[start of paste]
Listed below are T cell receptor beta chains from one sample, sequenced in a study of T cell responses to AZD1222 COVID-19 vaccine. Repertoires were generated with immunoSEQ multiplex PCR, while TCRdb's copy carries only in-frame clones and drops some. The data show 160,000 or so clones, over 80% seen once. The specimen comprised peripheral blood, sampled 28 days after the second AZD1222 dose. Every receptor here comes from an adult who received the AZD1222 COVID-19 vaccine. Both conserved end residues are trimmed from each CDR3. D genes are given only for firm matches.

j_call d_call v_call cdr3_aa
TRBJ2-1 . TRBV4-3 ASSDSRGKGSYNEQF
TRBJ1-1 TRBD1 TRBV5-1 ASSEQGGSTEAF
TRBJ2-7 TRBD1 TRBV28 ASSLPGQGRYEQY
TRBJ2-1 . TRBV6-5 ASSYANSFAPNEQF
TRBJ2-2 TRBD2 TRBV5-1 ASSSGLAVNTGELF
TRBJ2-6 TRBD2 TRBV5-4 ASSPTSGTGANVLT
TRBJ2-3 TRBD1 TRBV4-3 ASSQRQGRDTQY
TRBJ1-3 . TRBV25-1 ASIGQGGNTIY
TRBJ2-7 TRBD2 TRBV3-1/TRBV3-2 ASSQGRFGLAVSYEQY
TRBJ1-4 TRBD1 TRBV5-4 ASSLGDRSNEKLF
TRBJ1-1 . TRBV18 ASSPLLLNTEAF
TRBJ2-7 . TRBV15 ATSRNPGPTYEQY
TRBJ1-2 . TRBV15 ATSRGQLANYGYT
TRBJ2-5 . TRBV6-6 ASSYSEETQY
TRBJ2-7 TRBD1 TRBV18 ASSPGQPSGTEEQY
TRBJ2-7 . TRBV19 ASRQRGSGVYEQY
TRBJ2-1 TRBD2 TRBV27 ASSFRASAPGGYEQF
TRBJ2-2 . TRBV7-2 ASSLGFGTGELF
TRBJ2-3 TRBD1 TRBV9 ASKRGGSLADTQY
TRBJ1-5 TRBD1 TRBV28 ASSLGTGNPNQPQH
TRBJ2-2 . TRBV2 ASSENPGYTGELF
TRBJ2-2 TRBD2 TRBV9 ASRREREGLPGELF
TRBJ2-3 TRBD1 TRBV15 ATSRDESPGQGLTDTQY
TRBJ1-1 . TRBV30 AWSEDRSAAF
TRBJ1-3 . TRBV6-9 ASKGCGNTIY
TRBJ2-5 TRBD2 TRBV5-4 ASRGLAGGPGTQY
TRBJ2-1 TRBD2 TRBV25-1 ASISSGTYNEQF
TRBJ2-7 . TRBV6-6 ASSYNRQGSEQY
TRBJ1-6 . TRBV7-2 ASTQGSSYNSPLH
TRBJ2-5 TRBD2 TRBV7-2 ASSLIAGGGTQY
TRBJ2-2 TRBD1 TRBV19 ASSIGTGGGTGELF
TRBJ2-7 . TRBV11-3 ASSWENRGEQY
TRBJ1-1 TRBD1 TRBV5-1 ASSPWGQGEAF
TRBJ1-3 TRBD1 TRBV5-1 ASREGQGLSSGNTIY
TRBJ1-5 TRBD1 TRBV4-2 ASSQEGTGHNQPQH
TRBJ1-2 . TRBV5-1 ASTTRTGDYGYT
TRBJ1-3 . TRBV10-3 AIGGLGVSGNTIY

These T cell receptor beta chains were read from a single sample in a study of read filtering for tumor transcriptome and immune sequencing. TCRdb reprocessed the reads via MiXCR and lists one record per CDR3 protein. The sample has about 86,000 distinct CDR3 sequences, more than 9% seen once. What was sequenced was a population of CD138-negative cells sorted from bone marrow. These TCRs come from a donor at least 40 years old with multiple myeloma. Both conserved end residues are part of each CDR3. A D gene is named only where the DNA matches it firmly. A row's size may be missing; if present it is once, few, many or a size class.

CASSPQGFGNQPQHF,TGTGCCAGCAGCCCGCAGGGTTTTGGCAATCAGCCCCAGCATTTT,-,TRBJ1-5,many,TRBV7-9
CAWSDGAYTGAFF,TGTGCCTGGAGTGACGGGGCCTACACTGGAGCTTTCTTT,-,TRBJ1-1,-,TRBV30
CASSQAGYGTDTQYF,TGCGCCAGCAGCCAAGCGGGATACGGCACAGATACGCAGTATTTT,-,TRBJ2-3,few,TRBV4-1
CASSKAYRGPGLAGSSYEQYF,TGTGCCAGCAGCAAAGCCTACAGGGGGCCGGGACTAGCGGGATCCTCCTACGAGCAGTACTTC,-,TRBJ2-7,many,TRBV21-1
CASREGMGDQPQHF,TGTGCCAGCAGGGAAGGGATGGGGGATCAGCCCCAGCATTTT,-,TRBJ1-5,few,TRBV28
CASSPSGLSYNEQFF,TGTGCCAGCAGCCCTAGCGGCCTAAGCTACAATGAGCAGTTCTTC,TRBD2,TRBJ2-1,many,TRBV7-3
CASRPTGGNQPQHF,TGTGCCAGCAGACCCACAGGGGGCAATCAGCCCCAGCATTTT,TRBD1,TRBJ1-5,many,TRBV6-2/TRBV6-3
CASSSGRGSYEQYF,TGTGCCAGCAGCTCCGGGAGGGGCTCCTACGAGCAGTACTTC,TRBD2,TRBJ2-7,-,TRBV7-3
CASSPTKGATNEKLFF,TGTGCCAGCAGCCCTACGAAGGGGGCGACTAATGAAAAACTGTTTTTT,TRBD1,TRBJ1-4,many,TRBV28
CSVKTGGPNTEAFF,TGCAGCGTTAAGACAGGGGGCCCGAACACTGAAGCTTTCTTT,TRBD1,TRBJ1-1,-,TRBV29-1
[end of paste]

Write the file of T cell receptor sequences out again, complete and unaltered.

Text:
Listed below are T cell receptor beta chains from one sample, sequenced in a study of T cell responses to AZD1222 COVID-19 vaccine. Repertoires were generated with immunoSEQ multiplex PCR, while TCRdb's copy carries only in-frame clones and drops some. The data show 160,000 or so clones, over 80% seen once. The specimen comprised peripheral blood, sampled 28 days after the second AZD1222 dose. Every receptor here comes from an adult who received the AZD1222 COVID-19 vaccine. Both conserved end residues are trimmed from each CDR3. D genes are given only for firm matches.

j_call d_call v_call cdr3_aa
TRBJ2-1 . TRBV4-3 ASSDSRGKGSYNEQF
TRBJ1-1 TRBD1 TRBV5-1 ASSEQGGSTEAF
TRBJ2-7 TRBD1 TRBV28 ASSLPGQGRYEQY
TRBJ2-1 . TRBV6-5 ASSYANSFAPNEQF
TRBJ2-2 TRBD2 TRBV5-1 ASSSGLAVNTGELF
TRBJ2-6 TRBD2 TRBV5-4 ASSPTSGTGANVLT
TRBJ2-3 TRBD1 TRBV4-3 ASSQRQGRDTQY
TRBJ1-3 . TRBV25-1 ASIGQGGNTIY
TRBJ2-7 TRBD2 TRBV3-1/TRBV3-2 ASSQGRFGLAVSYEQY
TRBJ1-4 TRBD1 TRBV5-4 ASSLGDRSNEKLF
TRBJ1-1 . TRBV18 ASSPLLLNTEAF
TRBJ2-7 . TRBV15 ATSRNPGPTYEQY
TRBJ1-2 . TRBV15 ATSRGQLANYGYT
TRBJ2-5 . TRBV6-6 ASSYSEETQY
TRBJ2-7 TRBD1 TRBV18 ASSPGQPSGTEEQY
TRBJ2-7 . TRBV19 ASRQRGSGVYEQY
TRBJ2-1 TRBD2 TRBV27 ASSFRASAPGGYEQF
TRBJ2-2 . TRBV7-2 ASSLGFGTGELF
TRBJ2-3 TRBD1 TRBV9 ASKRGGSLADTQY
TRBJ1-5 TRBD1 TRBV28 ASSLGTGNPNQPQH
TRBJ2-2 . TRBV2 ASSENPGYTGELF
TRBJ2-2 TRBD2 TRBV9 ASRREREGLPGELF
TRBJ2-3 TRBD1 TRBV15 ATSRDESPGQGLTDTQY
TRBJ1-1 . TRBV30 AWSEDRSAAF
TRBJ1-3 . TRBV6-9 ASKGCGNTIY
TRBJ2-5 TRBD2 TRBV5-4 ASRGLAGGPGTQY
TRBJ2-1 TRBD2 TRBV25-1 ASISSGTYNEQF
TRBJ2-7 . TRBV6-6 ASSYNRQGSEQY
TRBJ1-6 . TRBV7-2 ASTQGSSYNSPLH
TRBJ2-5 TRBD2 TRBV7-2 ASSLIAGGGTQY
TRBJ2-2 TRBD1 TRBV19 ASSIGTGGGTGELF
TRBJ2-7 . TRBV11-3 ASSWENRGEQY
TRBJ1-1 TRBD1 TRBV5-1 ASSPWGQGEAF
TRBJ1-3 TRBD1 TRBV5-1 ASREGQGLSSGNTIY
TRBJ1-5 TRBD1 TRBV4-2 ASSQEGTGHNQPQH
TRBJ1-2 . TRBV5-1 ASTTRTGDYGYT
TRBJ1-3 . TRBV10-3 AIGGLGVSGNTIY

These T cell receptor beta chains were read from a single sample in a study of read filtering for tumor transcriptome and immune sequencing. TCRdb reprocessed the reads via MiXCR and lists one record per CDR3 protein. The sample has about 86,000 distinct CDR3 sequences, more than 9% seen once. What was sequenced was a population of CD138-negative cells sorted from bone marrow. These TCRs come from a donor at least 40 years old with multiple myeloma. Both conserved end residues are part of each CDR3. A D gene is named only where the DNA matches it firmly. A row's size may be missing; if present it is once, few, many or a size class.

CASSPQGFGNQPQHF,TGTGCCAGCAGCCCGCAGGGTTTTGGCAATCAGCCCCAGCATTTT,-,TRBJ1-5,many,TRBV7-9
CAWSDGAYTGAFF,TGTGCCTGGAGTGACGGGGCCTACACTGGAGCTTTCTTT,-,TRBJ1-1,-,TRBV30
CASSQAGYGTDTQYF,TGCGCCAGCAGCCAAGCGGGATACGGCACAGATACGCAGTATTTT,-,TRBJ2-3,few,TRBV4-1
CASSKAYRGPGLAGSSYEQYF,TGTGCCAGCAGCAAAGCCTACAGGGGGCCGGGACTAGCGGGATCCTCCTACGAGCAGTACTTC,-,TRBJ2-7,many,TRBV21-1
CASREGMGDQPQHF,TGTGCCAGCAGGGAAGGGATGGGGGATCAGCCCCAGCATTTT,-,TRBJ1-5,few,TRBV28
CASSPSGLSYNEQFF,TGTGCCAGCAGCCCTAGCGGCCTAAGCTACAATGAGCAGTTCTTC,TRBD2,TRBJ2-1,many,TRBV7-3
CASRPTGGNQPQHF,TGTGCCAGCAGACCCACAGGGGGCAATCAGCCCCAGCATTTT,TRBD1,TRBJ1-5,many,TRBV6-2/TRBV6-3
CASSSGRGSYEQYF,TGTGCCAGCAGCTCCGGGAGGGGCTCCTACGAGCAGTACTTC,TRBD2,TRBJ2-7,-,TRBV7-3
CASSPTKGATNEKLFF,TGTGCCAGCAGCCCTACGAAGGGGGCGACTAATGAAAAACTGTTTTTT,TRBD1,TRBJ1-4,many,TRBV28
CSVKTGGPNTEAFF,TGCAGCGTTAAGACAGGGGGCCCGAACACTGAAGCTTTCTTT,TRBD1,TRBJ1-1,-,TRBV29-1